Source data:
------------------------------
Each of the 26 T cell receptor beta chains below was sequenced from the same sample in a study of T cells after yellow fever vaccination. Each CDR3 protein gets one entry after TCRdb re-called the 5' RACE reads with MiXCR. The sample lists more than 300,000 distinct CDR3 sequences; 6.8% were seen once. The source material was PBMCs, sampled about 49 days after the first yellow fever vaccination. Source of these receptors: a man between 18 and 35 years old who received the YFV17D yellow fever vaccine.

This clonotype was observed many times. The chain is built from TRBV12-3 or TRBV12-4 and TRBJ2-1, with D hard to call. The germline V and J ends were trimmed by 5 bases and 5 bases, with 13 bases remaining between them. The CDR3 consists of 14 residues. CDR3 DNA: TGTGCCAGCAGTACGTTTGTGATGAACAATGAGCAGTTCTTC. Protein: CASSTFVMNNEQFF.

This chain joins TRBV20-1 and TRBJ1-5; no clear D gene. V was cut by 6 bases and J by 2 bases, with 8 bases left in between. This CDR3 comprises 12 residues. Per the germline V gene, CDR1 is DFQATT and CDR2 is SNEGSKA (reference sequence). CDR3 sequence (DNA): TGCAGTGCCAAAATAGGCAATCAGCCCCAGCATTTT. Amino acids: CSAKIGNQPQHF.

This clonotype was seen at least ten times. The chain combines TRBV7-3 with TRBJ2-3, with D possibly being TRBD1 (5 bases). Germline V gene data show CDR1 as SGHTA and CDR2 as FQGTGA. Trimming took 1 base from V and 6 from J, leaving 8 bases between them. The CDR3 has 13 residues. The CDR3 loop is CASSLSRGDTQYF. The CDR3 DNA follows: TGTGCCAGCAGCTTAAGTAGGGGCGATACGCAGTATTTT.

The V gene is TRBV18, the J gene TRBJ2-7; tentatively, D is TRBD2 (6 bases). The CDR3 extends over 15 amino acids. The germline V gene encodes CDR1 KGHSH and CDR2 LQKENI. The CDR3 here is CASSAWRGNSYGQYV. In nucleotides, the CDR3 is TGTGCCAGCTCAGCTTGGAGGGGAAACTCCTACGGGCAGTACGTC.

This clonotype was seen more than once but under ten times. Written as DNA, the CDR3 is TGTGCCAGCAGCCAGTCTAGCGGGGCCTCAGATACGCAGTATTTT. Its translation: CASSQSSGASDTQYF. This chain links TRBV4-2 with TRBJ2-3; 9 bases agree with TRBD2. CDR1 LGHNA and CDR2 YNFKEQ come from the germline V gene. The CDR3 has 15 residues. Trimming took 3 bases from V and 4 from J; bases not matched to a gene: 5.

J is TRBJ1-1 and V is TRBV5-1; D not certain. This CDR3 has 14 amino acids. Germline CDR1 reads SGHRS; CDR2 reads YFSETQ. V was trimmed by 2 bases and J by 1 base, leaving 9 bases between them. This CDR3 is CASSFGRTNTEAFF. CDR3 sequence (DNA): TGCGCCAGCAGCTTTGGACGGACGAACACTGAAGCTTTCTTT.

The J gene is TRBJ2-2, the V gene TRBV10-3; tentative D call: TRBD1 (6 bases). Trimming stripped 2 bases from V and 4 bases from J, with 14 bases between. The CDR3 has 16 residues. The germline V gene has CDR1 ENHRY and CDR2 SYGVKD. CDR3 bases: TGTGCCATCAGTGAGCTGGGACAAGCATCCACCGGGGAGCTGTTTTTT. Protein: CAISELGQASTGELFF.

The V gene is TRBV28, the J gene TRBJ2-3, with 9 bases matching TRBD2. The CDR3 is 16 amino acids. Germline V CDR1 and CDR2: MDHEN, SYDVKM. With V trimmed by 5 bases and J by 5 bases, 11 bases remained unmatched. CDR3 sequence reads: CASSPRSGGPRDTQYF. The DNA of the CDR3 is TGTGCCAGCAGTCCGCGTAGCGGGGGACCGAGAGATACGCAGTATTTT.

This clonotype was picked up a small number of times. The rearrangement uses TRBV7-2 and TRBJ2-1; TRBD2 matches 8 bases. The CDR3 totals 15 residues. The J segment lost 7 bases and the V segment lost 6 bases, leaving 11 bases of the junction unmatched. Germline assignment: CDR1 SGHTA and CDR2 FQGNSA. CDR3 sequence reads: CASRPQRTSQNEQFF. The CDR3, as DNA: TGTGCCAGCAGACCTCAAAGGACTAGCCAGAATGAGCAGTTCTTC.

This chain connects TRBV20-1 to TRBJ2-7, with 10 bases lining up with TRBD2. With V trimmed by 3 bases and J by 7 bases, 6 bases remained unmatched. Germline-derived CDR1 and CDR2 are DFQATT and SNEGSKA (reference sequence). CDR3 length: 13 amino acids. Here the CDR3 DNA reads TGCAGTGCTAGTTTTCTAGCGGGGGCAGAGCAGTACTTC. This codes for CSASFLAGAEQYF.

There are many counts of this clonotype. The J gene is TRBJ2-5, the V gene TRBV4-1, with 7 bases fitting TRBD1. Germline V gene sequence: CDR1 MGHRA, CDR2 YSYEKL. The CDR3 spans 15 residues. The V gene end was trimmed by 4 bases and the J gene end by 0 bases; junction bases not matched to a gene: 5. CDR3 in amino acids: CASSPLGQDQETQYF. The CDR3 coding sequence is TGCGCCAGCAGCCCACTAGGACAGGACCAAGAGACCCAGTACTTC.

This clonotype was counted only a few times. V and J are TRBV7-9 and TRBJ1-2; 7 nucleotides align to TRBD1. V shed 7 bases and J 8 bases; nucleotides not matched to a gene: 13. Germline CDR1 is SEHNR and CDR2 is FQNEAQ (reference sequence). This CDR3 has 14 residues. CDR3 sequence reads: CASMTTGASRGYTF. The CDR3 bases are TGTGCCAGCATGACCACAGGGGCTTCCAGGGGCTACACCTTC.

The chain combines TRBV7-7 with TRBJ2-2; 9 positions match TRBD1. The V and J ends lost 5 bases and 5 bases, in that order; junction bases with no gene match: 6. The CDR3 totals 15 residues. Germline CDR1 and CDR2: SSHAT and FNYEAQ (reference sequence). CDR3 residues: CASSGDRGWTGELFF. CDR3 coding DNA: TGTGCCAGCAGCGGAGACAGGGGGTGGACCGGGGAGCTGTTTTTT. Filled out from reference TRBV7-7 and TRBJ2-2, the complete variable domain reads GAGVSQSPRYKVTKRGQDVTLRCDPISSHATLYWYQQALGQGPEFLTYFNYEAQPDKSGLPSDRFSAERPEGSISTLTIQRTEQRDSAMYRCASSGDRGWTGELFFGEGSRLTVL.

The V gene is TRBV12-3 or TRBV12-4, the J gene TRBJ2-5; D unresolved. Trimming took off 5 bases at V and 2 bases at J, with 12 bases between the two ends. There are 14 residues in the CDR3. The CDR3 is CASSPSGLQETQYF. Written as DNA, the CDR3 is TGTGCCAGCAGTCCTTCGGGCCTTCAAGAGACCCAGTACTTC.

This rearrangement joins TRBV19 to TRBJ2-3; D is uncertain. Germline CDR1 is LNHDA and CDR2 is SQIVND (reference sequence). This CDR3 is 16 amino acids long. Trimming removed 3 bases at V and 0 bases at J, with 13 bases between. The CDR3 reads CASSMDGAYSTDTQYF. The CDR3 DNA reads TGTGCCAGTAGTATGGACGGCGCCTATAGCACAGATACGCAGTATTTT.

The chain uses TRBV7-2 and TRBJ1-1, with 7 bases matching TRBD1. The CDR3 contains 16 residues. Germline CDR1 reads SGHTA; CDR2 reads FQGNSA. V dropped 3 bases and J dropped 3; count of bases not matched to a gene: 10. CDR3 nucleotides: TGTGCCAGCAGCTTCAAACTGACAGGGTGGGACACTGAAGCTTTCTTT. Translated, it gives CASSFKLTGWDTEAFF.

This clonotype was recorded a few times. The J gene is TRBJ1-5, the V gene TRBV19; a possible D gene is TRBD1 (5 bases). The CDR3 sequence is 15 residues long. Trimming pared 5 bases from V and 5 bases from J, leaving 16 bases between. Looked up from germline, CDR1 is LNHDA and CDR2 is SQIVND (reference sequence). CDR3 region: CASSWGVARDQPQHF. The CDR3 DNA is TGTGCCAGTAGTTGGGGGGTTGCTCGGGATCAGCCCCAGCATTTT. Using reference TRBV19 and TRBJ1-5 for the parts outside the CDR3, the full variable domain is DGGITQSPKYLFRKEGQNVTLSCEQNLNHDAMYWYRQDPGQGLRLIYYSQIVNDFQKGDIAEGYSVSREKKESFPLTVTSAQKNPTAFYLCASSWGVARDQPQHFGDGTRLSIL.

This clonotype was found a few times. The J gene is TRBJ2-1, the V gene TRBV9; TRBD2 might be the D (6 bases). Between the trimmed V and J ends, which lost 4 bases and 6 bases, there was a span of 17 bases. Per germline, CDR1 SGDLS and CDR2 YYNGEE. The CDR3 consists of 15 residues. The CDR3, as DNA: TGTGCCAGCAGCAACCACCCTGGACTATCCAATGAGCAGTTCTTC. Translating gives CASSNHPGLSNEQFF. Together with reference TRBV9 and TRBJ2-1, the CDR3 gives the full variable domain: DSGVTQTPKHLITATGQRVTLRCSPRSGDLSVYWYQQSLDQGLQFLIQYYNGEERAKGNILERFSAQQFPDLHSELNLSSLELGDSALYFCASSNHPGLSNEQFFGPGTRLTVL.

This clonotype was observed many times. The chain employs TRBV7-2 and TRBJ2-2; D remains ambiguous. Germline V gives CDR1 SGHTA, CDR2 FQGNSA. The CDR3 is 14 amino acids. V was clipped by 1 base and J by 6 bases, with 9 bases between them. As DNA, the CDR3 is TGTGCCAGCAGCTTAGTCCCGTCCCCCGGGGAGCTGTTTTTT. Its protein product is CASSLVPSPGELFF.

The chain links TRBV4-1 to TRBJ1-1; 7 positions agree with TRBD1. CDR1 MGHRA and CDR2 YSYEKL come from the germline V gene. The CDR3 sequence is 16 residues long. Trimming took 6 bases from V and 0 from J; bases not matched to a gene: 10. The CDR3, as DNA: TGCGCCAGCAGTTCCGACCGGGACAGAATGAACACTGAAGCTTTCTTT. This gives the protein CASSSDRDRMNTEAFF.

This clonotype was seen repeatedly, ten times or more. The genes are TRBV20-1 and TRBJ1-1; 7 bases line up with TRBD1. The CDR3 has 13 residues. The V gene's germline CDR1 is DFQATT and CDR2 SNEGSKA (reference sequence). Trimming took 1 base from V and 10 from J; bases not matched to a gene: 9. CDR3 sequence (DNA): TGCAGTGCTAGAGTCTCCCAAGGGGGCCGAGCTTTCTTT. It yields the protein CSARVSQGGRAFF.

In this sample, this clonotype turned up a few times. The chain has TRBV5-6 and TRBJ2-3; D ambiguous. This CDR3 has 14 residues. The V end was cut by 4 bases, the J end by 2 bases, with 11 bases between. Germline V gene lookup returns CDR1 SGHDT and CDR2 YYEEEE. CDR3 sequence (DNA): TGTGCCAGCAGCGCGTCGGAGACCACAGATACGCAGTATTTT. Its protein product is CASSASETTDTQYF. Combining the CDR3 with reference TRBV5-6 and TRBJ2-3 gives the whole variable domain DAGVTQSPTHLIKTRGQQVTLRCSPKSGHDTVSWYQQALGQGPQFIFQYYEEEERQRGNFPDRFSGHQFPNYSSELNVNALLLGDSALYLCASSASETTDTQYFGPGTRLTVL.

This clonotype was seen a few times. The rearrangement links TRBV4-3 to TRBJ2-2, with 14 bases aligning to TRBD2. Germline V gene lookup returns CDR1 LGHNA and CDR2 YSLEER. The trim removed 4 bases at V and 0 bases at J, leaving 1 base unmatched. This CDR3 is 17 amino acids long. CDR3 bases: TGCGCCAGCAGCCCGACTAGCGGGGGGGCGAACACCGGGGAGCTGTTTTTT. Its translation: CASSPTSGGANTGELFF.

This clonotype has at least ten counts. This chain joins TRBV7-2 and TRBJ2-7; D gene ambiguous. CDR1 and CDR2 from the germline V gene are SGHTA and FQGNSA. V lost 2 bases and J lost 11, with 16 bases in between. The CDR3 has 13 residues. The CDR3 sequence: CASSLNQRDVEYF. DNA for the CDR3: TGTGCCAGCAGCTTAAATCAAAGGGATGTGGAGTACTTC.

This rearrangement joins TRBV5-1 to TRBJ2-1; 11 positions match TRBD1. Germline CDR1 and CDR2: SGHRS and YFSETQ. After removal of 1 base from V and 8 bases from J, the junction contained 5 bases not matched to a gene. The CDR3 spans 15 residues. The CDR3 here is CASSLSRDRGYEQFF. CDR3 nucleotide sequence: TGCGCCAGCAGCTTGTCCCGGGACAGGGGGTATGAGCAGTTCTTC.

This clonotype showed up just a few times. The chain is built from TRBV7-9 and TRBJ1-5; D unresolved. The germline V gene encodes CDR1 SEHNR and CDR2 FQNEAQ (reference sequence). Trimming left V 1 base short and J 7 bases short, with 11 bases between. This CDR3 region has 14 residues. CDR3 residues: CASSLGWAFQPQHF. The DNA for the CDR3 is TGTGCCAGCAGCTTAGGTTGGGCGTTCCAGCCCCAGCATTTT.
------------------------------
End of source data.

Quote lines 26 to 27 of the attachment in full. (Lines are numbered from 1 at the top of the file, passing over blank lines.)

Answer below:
This rearrangement joins TRBV5-1 to TRBJ2-1; 11 positions match TRBD1. Germline CDR1 and CDR2: SGHRS and YFSETQ. After removal of 1 base from V and 8 bases from J, the junction contained 5 bases not matched to a gene. The CDR3 spans 15 residues. The CDR3 here is CASSLSRDRGYEQFF. CDR3 nucleotide sequence: TGCGCCAGCAGCTTGTCCCGGGACAGGGGGTATGAGCAGTTCTTC.

This clonotype showed up just a few times. The chain is built from TRBV7-9 and TRBJ1-5; D unresolved. The germline V gene encodes CDR1 SEHNR and CDR2 FQNEAQ (reference sequence). Trimming left V 1 base short and J 7 bases short, with 11 bases between. This CDR3 region has 14 residues. CDR3 residues: CASSLGWAFQPQHF. The DNA for the CDR3 is TGTGCCAGCAGCTTAGGTTGGGCGTTCCAGCCCCAGCATTTT.